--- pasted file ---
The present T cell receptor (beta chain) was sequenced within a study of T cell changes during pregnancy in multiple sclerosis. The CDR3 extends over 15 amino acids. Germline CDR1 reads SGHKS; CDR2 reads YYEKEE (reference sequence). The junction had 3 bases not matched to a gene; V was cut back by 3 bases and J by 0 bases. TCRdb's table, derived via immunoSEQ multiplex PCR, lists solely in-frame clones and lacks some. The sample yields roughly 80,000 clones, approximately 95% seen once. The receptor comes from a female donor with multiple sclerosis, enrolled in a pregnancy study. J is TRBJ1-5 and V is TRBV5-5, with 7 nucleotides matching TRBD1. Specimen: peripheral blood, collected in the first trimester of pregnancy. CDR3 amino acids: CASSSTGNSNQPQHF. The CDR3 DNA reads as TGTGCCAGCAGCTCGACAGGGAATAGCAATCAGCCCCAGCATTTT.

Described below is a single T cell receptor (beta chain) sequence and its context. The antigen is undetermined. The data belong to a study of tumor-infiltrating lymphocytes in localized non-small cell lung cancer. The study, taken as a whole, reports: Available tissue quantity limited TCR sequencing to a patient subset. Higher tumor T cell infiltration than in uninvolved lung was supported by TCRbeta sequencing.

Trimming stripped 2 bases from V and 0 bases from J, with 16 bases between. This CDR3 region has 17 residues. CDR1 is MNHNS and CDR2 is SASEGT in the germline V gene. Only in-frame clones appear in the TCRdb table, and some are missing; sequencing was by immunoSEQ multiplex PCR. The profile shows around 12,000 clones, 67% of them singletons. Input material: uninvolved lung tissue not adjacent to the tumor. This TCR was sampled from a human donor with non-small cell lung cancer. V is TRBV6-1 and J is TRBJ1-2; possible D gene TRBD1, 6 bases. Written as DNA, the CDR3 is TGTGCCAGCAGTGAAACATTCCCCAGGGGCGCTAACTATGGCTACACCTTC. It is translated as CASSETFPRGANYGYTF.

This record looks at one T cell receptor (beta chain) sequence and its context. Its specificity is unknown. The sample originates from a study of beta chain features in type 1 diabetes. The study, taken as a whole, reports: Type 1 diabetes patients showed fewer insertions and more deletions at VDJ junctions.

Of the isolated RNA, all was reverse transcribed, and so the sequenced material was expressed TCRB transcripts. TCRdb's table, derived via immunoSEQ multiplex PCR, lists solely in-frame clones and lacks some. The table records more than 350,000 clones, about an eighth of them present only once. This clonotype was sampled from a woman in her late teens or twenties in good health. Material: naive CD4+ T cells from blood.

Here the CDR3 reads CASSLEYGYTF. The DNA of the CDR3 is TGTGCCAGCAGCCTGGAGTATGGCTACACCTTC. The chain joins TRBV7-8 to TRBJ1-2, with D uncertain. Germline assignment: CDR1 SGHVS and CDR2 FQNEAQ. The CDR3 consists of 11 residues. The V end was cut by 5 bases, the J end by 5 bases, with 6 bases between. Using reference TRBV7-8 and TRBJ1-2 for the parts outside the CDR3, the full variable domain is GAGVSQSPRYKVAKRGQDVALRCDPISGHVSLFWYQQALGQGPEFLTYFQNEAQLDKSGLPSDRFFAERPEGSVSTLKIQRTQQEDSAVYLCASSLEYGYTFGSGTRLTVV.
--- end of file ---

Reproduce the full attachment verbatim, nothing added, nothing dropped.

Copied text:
The present T cell receptor (beta chain) was sequenced within a study of T cell changes during pregnancy in multiple sclerosis. The CDR3 extends over 15 amino acids. Germline CDR1 reads SGHKS; CDR2 reads YYEKEE (reference sequence). The junction had 3 bases not matched to a gene; V was cut back by 3 bases and J by 0 bases. TCRdb's table, derived via immunoSEQ multiplex PCR, lists solely in-frame clones and lacks some. The sample yields roughly 80,000 clones, approximately 95% seen once. The receptor comes from a female donor with multiple sclerosis, enrolled in a pregnancy study. J is TRBJ1-5 and V is TRBV5-5, with 7 nucleotides matching TRBD1. Specimen: peripheral blood, collected in the first trimester of pregnancy. CDR3 amino acids: CASSSTGNSNQPQHF. The CDR3 DNA reads as TGTGCCAGCAGCTCGACAGGGAATAGCAATCAGCCCCAGCATTTT.

Described below is a single T cell receptor (beta chain) sequence and its context. The antigen is undetermined. The data belong to a study of tumor-infiltrating lymphocytes in localized non-small cell lung cancer. The study, taken as a whole, reports: Available tissue quantity limited TCR sequencing to a patient subset. Higher tumor T cell infiltration than in uninvolved lung was supported by TCRbeta sequencing.

Trimming stripped 2 bases from V and 0 bases from J, with 16 bases between. This CDR3 region has 17 residues. CDR1 is MNHNS and CDR2 is SASEGT in the germline V gene. Only in-frame clones appear in the TCRdb table, and some are missing; sequencing was by immunoSEQ multiplex PCR. The profile shows around 12,000 clones, 67% of them singletons. Input material: uninvolved lung tissue not adjacent to the tumor. This TCR was sampled from a human donor with non-small cell lung cancer. V is TRBV6-1 and J is TRBJ1-2; possible D gene TRBD1, 6 bases. Written as DNA, the CDR3 is TGTGCCAGCAGTGAAACATTCCCCAGGGGCGCTAACTATGGCTACACCTTC. It is translated as CASSETFPRGANYGYTF.

This record looks at one T cell receptor (beta chain) sequence and its context. Its specificity is unknown. The sample originates from a study of beta chain features in type 1 diabetes. The study, taken as a whole, reports: Type 1 diabetes patients showed fewer insertions and more deletions at VDJ junctions.

Of the isolated RNA, all was reverse transcribed, and so the sequenced material was expressed TCRB transcripts. TCRdb's table, derived via immunoSEQ multiplex PCR, lists solely in-frame clones and lacks some. The table records more than 350,000 clones, about an eighth of them present only once. This clonotype was sampled from a woman in her late teens or twenties in good health. Material: naive CD4+ T cells from blood.

Here the CDR3 reads CASSLEYGYTF. The DNA of the CDR3 is TGTGCCAGCAGCCTGGAGTATGGCTACACCTTC. The chain joins TRBV7-8 to TRBJ1-2, with D uncertain. Germline assignment: CDR1 SGHVS and CDR2 FQNEAQ. The CDR3 consists of 11 residues. The V end was cut by 5 bases, the J end by 5 bases, with 6 bases between. Using reference TRBV7-8 and TRBJ1-2 for the parts outside the CDR3, the full variable domain is GAGVSQSPRYKVAKRGQDVALRCDPISGHVSLFWYQQALGQGPEFLTYFQNEAQLDKSGLPSDRFFAERPEGSVSTLKIQRTQQEDSAVYLCASSLEYGYTFGSGTRLTVV.